Overview of NSS
Open Source Crypto Libraries
If you want to add support for SSL, S/MIME, or other Internet security standards to your application, you can use Network Security Services (NSS) to implement all your security features. NSS provides a complete open-source implementation of the crypto libraries used by AOL, Red Hat, Google, and other companies in a variety of products, including the following:
- Mozilla products, including Firefox, Thunderbird, SeaMonkey, and Firefox OS.
- AOL Instant Messenger (AIM)
- Open source client applications such as Evolution, Pidgin, Apache OpenOffice, and LibreOffice.
- Server products from Red Hat: Red Hat Directory Server, Red Hat Certificate System, and the mod_nss SSL module for the Apache web server.
- Server products from Oracle (formerly Sun Java Enterprise System), including Oracle Communications Messaging Server and Oracle Directory Server Enterprise Edition.
- SUSE Linux Enterprise Server supports NSS and the mod_nss SSL module for the Apache web server.
NSS includes a framework to which developers and OEMs can contribute patches, such as assembler code, to optimize performance on their platforms. NSS 3.x has been certified on 18 platforms.
Source code for a Java interface to NSS is available in the Mozilla CVS tree. For details, see Network Security Services for Java.
NSS makes use of Netscape Portable Runtime (NSPR), a platform-neutral open-source API for system functions designed to facilitate cross-platform development. Like NSS, NSPR has been battle-tested in multiple products. For more information, see the NSPR Project Page.
You can use NSS to support a range of security standards in your application, including the following:
- SSL v3. The Secure Sockets Layer (SSL) protocol allows mutual authentication between a client and server and the establishment of an authenticated and encrypted connection.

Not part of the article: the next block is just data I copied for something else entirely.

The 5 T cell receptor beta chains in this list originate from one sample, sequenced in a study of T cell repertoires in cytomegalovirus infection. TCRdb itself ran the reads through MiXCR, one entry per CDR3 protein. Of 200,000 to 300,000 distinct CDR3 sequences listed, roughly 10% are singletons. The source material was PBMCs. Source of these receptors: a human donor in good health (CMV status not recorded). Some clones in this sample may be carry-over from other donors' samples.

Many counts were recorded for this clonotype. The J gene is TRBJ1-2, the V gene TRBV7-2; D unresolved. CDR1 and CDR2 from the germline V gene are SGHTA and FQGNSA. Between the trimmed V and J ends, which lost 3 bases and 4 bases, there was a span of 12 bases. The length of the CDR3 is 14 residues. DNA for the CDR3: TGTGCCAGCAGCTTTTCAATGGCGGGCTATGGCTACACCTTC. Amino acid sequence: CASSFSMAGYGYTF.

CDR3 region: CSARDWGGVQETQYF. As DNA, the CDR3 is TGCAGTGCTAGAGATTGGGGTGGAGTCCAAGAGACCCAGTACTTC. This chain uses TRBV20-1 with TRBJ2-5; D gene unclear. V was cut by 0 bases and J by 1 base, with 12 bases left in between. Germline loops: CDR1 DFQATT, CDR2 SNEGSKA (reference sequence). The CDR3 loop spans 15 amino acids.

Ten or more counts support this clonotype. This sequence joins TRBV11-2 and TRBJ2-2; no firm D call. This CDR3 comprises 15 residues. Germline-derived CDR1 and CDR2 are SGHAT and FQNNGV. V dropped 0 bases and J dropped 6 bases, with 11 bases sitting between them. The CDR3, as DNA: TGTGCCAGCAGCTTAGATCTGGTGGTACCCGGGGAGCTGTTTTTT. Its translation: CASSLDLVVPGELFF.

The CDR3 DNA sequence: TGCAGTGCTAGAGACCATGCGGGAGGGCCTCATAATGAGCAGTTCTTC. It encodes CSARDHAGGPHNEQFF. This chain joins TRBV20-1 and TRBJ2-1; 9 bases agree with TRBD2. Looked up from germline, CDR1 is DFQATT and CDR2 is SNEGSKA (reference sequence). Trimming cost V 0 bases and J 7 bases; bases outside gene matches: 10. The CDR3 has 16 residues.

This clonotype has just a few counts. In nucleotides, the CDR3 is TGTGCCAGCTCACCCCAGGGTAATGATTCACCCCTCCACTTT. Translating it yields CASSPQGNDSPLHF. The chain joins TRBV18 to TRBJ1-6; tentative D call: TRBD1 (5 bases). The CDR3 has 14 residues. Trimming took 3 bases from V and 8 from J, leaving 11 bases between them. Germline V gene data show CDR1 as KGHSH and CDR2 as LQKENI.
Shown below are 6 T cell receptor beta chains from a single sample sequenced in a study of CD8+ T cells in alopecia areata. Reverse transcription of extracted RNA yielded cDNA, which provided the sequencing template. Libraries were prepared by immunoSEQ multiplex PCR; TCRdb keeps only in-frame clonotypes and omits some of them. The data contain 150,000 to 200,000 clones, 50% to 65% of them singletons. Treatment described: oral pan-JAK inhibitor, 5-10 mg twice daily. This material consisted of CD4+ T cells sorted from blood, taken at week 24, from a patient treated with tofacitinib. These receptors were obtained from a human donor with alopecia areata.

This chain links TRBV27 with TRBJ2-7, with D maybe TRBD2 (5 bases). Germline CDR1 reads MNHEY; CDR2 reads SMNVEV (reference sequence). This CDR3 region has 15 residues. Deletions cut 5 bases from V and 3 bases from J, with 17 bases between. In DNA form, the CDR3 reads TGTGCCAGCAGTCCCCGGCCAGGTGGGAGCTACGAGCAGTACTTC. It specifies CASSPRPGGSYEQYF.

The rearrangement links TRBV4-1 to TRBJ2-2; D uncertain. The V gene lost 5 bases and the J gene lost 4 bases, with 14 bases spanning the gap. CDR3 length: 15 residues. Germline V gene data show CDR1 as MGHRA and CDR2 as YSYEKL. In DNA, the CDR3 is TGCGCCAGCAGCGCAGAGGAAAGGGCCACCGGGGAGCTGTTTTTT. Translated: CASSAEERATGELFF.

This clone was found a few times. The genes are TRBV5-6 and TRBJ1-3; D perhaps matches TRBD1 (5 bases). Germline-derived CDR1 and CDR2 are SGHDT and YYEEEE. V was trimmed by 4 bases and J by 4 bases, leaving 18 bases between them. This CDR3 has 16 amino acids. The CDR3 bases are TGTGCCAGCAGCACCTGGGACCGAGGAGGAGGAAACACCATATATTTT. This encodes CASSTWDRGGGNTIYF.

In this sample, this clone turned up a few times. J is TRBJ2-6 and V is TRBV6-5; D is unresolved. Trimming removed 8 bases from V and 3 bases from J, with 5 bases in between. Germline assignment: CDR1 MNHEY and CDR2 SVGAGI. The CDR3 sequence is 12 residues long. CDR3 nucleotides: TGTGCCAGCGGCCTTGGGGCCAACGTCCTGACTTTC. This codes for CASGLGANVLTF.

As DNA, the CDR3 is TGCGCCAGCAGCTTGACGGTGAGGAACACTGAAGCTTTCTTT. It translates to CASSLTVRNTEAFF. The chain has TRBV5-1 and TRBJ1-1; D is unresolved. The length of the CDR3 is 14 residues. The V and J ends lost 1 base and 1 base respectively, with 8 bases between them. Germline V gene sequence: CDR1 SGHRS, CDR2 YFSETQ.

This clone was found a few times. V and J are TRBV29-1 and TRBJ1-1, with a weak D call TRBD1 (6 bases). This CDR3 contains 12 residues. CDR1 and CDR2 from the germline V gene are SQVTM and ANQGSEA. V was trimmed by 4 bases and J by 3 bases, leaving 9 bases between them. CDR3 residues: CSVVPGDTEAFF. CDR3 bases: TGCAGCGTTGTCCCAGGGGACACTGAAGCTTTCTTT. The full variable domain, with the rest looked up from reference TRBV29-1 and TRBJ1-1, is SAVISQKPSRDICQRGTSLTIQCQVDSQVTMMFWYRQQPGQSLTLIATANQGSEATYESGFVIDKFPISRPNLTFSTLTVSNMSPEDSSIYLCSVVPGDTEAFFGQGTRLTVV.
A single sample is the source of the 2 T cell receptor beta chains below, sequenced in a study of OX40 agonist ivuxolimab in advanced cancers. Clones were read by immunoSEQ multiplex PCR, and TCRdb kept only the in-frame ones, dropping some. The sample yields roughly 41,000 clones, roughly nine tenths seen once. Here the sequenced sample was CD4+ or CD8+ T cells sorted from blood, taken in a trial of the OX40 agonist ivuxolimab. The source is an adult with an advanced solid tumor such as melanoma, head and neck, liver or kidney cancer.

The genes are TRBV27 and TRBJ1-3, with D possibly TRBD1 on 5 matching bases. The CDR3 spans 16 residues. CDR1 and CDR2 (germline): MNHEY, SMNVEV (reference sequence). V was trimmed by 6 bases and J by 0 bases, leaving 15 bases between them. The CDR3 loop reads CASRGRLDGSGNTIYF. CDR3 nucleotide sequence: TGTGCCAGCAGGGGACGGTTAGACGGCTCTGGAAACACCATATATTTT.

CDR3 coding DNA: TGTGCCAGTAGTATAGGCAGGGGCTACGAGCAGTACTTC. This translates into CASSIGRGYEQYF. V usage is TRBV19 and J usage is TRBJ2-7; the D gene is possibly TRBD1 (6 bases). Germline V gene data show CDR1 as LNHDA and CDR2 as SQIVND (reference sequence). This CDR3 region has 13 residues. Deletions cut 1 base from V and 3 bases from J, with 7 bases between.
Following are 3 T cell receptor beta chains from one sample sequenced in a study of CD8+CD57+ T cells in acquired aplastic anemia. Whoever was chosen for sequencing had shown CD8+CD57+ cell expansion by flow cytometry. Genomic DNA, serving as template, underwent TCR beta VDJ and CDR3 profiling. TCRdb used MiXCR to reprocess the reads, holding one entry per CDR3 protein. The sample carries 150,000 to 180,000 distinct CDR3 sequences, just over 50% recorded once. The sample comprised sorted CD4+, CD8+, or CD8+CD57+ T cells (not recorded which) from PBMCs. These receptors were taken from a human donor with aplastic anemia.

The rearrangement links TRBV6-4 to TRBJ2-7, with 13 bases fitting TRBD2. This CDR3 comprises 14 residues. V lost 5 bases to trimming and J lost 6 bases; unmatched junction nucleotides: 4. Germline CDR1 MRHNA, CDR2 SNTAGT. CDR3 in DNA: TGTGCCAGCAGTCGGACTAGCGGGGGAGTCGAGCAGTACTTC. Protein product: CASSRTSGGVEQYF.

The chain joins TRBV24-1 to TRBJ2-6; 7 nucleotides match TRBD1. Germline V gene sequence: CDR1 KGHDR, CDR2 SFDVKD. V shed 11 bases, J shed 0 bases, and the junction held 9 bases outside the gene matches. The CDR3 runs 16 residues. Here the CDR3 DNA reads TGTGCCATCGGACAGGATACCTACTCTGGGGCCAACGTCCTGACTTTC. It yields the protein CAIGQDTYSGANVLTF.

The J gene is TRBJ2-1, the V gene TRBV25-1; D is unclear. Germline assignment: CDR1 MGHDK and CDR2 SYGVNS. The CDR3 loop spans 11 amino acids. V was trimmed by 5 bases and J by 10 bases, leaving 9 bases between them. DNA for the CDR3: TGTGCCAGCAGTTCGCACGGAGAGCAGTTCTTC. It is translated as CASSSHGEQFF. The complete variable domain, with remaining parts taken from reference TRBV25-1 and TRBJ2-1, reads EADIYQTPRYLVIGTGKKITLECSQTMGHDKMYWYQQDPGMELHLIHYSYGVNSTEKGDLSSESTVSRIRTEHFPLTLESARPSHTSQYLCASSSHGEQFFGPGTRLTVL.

- TLS v1.3 (RFC 8446), TLS v1.2 (RFC 5246), TLS v1.1 (RFC 4346), TLS v1 (RFC 2246). The Transport Layer Security (TLS) protocol from the IETF that supersedes SSL.
- PKCS #1. RSA standard that governs implementation of public-key cryptography based on the RSA algorithm.
- PKCS #3. RSA standard that governs implementation of Diffie-Hellman key agreement.
- PKCS #5. RSA standard that governs password-based cryptography, for example to encrypt private keys for storage.
- PKCS #7. RSA standard that governs the application of cryptography to data, for example digital signatures and digital envelopes.
- PKCS #8. RSA standard that governs the storage and encryption of private keys.
- PKCS #9. RSA standard that governs selected attribute types, including those used with PKCS #7, PKCS #8, and PKCS #10.
- PKCS #10. RSA standard that governs the syntax for certificate requests.
- PKCS #11. RSA standard that governs communication with cryptographic tokens (such as hardware accelerators and smart cards) and permits application independence from specific algorithms and implementations.
- PKCS #12. RSA standard that governs the format used to store or transport private keys, certificates, and other secret material.
- S/MIME (RFC 2311 and RFC 2633). IETF message specification (based on the popular Internet MIME standard) that provides a consistent way to send and receive signed and encrypted MIME data.
- X.509 v3. ITU standard that governs the format of certificates used for authentication in public-key cryptography.
- OCSP (RFC 2560). The Online Certificate Status Protocol (OCSP) governs real-time confirmation of certificate validity.
- PKIX Certificate and CRL Profile (RFC 3280). The first part of the four-part standard under development by the Public-Key Infrastructure (X.509) working group of the IETF (known at PKIX) for a public-key infrastructure for the Internet.
- RSA, DSA, ECDSA, Diffie-Hellman, EC Diffie-Hellman, AES, Triple DES, DES, RC2, RC4, SHA-1, SHA-256, SHA-384, SHA-512, MD2, MD5, HMAC: Common cryptographic algorithms used in public-key and symmetric-key cryptography.
- FIPS 186-2 pseudorandom number generator.
For complete details, see Encryption Technologies.
In addition to libraries and APIs, NSS provides security tools required for debugging, diagnostics, certificate and key management, cryptography module management, and other development tasks.
NSS is available as source and shared (dynamic) libraries. Every NSS release is backward compatible with previous releases, allowing NSS users to upgrade to the new NSS shared libraries without recompiling or relinking their applications.